That brings us to the second piece of good news to pay attention to: Between December 2021, when the FDA provided authorization for emergency use of Paxlovid, and now, the proportion of eligible patients treated with oral antivirals after a Covid-19 diagnosis increased from less than 1% to about 40%. The improvements likely reflect the dramatic expansion of test-to-treat programs over the last few months. The time between diagnosis and provision of a prescription has been shortened because of the federal government’s directives. Private businesses, such as eMed, are also providing these services.
Despite the fact that at least half of people who may be eligible for Paxlovid don’t get a prescription, stubborn disparity still remains in access to these time sensitive treatments. For example, Blacks, Hispanics, Native Americans and people living in high social vulnerability areas – the very people who are at the highest risk of death – are less likely to receive a prescription for Paxlovid. Moreover, many people may get a prescription but be unable to fill it.
The new partnership was announced last week and it will help deliver Paxlovid to those who can’t get to the pharmacy. The program can reach almost all Americans. This latest partnership may help reduce the chance of someone contracting a serious illness and forcing them to expose others in order to get their Paxlovid prescription. It provides a lot of help to people who are not able to get transportation or child care.
Partly due to bureaucracy, there remains no FDA-approved rapid antigen or molecular home tests for influenza or RSV. Additionally, oseltamivir (commonly known as Tamiflu) is not as effective as Paxlovid, and there are no good treatments for RSV. Moreover, telehealth has already been shown to increase over-prescription – and unnecessary prescription – of some treatments, such as antibiotics; any wider scale test-to-treat program would have to be careful to make sure it doesn’t further worsen overuse of antivirals and antibiotics. And as opposed to payment for Covid-19 tests and treatment, access to other types of telehealth and medications is largely dependent on one’s insurance – or ability to pay out of pocket.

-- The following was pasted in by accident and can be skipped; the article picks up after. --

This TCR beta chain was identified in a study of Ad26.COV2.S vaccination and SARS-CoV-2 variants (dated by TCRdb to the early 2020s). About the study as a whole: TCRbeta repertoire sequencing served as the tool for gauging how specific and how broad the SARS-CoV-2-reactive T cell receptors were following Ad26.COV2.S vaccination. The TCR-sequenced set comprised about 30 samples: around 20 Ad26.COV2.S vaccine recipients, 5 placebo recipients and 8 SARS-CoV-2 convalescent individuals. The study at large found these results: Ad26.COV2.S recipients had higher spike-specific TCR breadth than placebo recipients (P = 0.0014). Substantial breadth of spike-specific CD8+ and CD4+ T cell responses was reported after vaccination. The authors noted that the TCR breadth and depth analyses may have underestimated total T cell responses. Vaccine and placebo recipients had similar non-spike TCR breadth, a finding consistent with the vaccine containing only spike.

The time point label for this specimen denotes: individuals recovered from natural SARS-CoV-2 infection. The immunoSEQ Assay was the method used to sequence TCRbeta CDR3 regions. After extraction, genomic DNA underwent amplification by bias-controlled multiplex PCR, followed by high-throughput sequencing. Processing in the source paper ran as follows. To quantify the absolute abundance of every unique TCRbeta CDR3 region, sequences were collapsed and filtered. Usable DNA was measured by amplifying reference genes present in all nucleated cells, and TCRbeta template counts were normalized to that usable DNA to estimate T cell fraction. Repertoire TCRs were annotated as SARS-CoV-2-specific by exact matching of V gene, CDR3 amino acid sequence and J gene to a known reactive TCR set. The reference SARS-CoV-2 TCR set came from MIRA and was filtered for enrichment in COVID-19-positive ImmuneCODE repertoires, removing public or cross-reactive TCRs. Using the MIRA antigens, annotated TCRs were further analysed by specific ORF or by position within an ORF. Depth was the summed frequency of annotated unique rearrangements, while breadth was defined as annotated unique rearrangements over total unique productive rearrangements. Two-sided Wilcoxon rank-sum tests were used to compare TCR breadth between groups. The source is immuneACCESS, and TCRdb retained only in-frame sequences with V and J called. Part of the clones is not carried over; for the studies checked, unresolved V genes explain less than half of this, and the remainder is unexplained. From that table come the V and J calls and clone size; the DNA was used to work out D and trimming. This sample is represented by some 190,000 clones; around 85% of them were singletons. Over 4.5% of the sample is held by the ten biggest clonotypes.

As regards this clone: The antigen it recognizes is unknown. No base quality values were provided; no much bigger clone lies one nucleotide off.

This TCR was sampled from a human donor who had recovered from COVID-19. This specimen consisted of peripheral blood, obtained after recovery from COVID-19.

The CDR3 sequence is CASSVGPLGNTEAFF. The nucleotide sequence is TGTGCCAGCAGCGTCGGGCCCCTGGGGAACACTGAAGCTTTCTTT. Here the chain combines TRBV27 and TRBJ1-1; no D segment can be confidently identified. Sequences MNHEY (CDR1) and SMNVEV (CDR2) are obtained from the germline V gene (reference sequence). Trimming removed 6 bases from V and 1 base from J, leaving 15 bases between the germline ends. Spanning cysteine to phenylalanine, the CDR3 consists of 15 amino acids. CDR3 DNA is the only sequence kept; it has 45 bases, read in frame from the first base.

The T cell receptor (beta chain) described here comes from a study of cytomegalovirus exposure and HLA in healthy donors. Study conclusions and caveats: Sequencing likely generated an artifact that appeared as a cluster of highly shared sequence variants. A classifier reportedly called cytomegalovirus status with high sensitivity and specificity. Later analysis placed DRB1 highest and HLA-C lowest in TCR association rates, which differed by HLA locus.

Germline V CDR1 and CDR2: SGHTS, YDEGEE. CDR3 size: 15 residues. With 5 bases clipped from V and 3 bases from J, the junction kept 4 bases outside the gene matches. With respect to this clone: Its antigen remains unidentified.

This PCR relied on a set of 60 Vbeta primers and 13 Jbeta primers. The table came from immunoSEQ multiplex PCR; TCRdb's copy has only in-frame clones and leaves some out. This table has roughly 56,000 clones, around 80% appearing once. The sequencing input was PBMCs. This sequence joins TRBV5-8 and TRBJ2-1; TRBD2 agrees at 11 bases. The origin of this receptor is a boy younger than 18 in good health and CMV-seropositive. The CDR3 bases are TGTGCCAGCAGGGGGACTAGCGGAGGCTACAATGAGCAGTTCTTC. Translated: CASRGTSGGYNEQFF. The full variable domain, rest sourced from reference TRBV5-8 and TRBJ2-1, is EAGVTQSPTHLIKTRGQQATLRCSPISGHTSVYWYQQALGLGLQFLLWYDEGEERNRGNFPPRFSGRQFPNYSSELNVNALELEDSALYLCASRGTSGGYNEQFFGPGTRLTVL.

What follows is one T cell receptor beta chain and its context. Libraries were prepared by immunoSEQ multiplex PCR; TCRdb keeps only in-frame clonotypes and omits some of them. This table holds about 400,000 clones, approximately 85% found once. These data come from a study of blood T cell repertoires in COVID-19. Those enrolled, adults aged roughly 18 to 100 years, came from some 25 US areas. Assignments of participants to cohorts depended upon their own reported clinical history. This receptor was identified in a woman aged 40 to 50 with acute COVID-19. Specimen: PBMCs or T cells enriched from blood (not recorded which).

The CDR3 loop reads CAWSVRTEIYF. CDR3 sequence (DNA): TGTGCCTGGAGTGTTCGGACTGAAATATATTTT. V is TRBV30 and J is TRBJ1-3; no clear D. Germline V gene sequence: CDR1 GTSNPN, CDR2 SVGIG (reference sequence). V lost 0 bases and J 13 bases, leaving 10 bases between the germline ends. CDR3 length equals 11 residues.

Maybe, just maybe, the small successes we have witnessed in Covid-19 can lead us to a place where even more public health innovation can occur.
At the same time, we also have developments to celebrate this holiday season. We now have some amazing new tools that reduce disease and severe illness, and they’re truly available to all.
With hundreds of options, it’s tough to know which one to buy (if they’re even in stock). Below, we’ve rounded up options—based on FDA authorization and availability—to help make the search easier. You can also now order the third round of free at-home tests from the US government (if you haven’t already). Members of our team have used some, but not all, of these tests.
Gear: A Game Theoretic Approach to Ending the Public Health Emergency and Ending Border Restriction: State of the State, the White House, and the Interfaith Committee
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Abbot is able to give results within 15 minutes of taking a sample from your nose. You can then use Navica, the companion app, to self-report your results. Those who test negative will receive a temporary encrypted digital pass they can use as official proof of their test result. The company recommends taking another test within 48 hours of the first one, or no later than 24 hours. A few members of the Gear team have used this test. We cannot verify its level of accuracy, but it was straightforward to use, with clear instructions.